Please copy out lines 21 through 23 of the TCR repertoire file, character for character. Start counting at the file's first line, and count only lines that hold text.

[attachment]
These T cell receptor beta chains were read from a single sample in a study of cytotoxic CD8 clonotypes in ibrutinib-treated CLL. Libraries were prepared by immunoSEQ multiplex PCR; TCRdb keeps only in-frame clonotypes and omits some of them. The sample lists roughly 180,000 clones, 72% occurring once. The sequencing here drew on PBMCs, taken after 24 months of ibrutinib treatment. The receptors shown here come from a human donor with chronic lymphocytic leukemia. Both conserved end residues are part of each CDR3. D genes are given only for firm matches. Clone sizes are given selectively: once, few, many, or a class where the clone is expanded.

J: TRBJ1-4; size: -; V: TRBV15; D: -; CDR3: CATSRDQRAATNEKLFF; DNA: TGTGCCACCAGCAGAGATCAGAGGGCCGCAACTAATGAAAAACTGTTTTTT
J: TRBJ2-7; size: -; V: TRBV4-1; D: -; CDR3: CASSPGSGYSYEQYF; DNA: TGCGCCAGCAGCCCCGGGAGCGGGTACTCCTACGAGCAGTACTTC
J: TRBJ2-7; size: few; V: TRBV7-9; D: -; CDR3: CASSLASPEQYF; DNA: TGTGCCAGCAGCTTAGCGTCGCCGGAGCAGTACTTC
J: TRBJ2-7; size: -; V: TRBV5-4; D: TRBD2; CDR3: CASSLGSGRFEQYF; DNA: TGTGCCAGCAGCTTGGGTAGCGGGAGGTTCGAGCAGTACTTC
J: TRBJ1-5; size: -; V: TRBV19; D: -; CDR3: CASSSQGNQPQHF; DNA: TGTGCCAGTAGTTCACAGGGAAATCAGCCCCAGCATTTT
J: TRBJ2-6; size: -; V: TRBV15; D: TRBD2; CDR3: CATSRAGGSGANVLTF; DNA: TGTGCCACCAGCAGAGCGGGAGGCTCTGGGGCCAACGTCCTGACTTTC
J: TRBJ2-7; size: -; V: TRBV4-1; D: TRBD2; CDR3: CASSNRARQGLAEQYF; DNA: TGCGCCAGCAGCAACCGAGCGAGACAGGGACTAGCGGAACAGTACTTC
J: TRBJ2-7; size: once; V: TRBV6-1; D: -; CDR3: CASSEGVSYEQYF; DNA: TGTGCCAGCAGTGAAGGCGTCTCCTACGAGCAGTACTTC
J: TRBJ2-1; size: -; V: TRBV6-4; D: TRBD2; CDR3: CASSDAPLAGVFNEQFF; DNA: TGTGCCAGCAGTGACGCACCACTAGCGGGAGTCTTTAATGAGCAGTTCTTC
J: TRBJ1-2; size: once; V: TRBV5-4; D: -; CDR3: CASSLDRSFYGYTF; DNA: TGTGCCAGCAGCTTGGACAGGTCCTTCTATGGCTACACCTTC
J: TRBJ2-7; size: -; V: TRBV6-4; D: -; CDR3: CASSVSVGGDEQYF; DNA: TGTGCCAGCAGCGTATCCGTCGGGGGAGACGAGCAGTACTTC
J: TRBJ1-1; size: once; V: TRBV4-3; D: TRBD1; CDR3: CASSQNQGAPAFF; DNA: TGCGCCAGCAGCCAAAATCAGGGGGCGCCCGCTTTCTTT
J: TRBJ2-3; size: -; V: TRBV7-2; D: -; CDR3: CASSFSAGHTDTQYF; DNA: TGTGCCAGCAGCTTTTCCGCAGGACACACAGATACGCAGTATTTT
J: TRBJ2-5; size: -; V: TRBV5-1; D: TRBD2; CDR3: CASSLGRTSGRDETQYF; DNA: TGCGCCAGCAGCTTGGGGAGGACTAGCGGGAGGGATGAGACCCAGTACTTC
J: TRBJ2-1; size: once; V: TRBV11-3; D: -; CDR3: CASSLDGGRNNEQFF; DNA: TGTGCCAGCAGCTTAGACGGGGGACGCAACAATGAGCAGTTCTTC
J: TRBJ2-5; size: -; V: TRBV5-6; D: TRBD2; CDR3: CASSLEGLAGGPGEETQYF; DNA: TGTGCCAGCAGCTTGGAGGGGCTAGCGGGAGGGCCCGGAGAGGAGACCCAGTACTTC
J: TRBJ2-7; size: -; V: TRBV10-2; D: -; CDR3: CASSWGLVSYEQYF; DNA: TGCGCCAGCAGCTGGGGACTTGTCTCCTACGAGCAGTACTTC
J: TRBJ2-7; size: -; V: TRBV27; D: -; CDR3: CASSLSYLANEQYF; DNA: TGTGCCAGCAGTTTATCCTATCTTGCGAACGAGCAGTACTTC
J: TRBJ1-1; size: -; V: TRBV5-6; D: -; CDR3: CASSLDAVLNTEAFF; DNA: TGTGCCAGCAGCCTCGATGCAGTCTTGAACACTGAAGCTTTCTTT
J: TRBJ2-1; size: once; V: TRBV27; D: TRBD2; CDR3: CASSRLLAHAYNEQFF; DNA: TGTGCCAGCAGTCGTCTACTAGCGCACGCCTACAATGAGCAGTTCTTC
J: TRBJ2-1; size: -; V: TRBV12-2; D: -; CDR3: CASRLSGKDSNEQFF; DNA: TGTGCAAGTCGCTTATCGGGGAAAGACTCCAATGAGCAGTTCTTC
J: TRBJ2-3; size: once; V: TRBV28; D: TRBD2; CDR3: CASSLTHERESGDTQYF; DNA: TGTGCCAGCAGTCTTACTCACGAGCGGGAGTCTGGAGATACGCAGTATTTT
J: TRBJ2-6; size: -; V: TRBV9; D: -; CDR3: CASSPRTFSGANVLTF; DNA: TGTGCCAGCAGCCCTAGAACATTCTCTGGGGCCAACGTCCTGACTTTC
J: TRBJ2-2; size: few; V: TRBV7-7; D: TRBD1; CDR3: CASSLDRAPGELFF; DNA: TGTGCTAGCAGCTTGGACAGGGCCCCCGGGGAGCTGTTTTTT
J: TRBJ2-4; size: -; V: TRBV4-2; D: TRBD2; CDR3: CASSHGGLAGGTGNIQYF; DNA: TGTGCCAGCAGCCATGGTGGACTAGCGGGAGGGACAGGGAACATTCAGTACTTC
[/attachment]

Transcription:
J: TRBJ2-1; size: once; V: TRBV27; D: TRBD2; CDR3: CASSRLLAHAYNEQFF; DNA: TGTGCCAGCAGTCGTCTACTAGCGCACGCCTACAATGAGCAGTTCTTC
J: TRBJ2-1; size: -; V: TRBV12-2; D: -; CDR3: CASRLSGKDSNEQFF; DNA: TGTGCAAGTCGCTTATCGGGGAAAGACTCCAATGAGCAGTTCTTC
J: TRBJ2-3; size: once; V: TRBV28; D: TRBD2; CDR3: CASSLTHERESGDTQYF; DNA: TGTGCCAGCAGTCTTACTCACGAGCGGGAGTCTGGAGATACGCAGTATTTT